By the time he started writing the script, Anderson was listening to Aimee Mann's music.[7] Anderson used her two solo albums and some demo tracks from a new album that Mann was working on as a basis and inspiration for the film.[11]

In particular, Mann's song "Deathly", on her album Bachelor No. 2 or, the Last Remains of the Dodo, inspired the character of Claudia.[11] At one point in the movie, Claudia uses part of the lyric as dialogue in the film ("Now that I've met you/Would you object to/Never seeing each other again").[7]

The character of Jim Kurring originated in the summer of 1998 when actor John C. Reilly grew a mustache out of interest and started putting together an unintelligent cop character. He and Anderson did a few parodies of COPS with the director chasing Reilly around the streets with a video camera. Actress Jennifer Jason Leigh made an appearance in one of these videos. Some of Kurring's dialogue came from these sessions.[7] This time around, Reilly wanted to do something different and told Anderson that he was "always cast as these heavies or these semi-retarded child men. Can't you give me something I can relate to, like falling in love with a girl?"[12] Anderson also wanted to make Reilly a romantic lead because it was something different that the actor had not done before.[7]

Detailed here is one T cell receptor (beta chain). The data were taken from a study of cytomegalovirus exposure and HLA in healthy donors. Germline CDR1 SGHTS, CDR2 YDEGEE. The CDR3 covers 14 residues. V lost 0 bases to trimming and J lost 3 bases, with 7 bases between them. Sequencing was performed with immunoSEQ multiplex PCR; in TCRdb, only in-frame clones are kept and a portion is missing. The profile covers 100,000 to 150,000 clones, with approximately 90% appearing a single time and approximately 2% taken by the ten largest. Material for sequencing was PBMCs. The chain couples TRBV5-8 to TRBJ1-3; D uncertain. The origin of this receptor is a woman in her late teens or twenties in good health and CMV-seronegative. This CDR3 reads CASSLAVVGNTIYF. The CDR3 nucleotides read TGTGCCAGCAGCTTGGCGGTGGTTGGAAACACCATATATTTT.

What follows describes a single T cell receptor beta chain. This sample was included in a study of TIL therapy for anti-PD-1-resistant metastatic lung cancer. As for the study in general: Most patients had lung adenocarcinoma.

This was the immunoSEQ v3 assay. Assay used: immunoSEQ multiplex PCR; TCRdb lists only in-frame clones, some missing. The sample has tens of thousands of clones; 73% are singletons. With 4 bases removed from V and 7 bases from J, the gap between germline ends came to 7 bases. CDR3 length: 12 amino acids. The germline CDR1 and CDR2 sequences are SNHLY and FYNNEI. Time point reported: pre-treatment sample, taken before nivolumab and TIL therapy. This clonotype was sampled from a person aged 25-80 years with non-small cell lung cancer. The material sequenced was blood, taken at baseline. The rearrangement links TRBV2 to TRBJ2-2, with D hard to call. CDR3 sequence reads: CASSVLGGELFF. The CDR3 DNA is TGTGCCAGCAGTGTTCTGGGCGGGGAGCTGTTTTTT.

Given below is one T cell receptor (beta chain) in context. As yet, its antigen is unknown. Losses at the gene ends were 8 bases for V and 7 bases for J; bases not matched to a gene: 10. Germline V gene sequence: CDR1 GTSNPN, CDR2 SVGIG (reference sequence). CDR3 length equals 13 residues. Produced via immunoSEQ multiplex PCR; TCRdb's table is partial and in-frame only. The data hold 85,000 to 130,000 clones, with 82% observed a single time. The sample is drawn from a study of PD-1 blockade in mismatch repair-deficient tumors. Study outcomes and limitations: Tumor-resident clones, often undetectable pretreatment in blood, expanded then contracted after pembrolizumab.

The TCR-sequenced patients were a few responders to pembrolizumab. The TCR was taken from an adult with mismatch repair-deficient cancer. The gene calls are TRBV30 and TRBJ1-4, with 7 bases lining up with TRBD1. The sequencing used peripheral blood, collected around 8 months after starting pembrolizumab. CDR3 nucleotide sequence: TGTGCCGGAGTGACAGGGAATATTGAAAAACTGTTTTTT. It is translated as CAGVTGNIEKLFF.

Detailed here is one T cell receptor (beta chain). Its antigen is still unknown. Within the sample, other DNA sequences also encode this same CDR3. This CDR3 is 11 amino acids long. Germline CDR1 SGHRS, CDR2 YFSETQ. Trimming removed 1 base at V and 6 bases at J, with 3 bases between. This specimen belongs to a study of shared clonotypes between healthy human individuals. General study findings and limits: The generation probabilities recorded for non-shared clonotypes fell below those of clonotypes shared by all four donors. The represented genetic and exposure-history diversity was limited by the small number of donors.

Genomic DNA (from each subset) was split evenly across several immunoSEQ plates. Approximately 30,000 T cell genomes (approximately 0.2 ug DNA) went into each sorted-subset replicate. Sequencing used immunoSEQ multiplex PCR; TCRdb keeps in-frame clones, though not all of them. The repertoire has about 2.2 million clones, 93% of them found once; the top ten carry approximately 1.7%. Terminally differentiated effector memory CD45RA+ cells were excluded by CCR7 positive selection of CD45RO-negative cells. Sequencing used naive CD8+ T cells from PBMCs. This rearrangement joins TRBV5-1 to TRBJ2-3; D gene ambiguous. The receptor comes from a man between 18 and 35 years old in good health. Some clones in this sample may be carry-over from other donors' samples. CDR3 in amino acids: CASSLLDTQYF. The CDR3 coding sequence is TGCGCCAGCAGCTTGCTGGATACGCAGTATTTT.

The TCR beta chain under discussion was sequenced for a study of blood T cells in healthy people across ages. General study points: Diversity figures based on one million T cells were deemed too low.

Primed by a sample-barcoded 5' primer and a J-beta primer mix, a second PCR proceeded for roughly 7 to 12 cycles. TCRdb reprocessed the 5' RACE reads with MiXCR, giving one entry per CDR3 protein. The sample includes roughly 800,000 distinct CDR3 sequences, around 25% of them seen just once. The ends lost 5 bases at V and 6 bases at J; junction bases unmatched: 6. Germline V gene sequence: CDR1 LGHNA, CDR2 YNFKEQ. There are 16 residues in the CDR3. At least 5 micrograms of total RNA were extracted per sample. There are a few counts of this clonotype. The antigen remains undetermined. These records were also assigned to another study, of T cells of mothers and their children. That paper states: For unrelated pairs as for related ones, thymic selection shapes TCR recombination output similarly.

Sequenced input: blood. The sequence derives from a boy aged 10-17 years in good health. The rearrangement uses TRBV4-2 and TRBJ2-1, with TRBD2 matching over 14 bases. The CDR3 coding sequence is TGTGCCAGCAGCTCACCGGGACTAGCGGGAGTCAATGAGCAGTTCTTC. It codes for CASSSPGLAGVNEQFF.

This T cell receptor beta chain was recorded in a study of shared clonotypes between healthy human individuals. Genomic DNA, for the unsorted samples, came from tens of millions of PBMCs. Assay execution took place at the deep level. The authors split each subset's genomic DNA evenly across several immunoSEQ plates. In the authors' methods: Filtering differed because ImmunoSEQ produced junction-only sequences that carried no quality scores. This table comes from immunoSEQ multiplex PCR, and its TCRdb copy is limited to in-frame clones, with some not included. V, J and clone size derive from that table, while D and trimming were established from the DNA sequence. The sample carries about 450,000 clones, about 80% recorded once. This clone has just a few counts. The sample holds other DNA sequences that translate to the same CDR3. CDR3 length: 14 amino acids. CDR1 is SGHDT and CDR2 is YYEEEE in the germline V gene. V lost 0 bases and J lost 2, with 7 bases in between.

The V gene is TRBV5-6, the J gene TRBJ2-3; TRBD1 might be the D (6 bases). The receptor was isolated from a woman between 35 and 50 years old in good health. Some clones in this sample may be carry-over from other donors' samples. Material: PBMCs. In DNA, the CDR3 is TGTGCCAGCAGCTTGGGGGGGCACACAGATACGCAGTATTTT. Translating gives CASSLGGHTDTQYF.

For Philip Seymour Hoffman, Anderson wanted him to play a "really simple, uncomplicated, caring character".[7] The actor described his character as someone who "really takes pride in the fact that every day he's dealing with life and death circumstances".[8] With Julianne Moore in mind, the director wrote a role for her to play a crazed character using many pharmaceuticals. According to the actress, "Linda doesn't know who she is or what she's feeling and can only try to explain it in the most vulgar terms possible".[13] For William H. Macy, Anderson felt that the actor was scared of big, emotional parts and wrote "a big tearful, emotional part" for him.[7]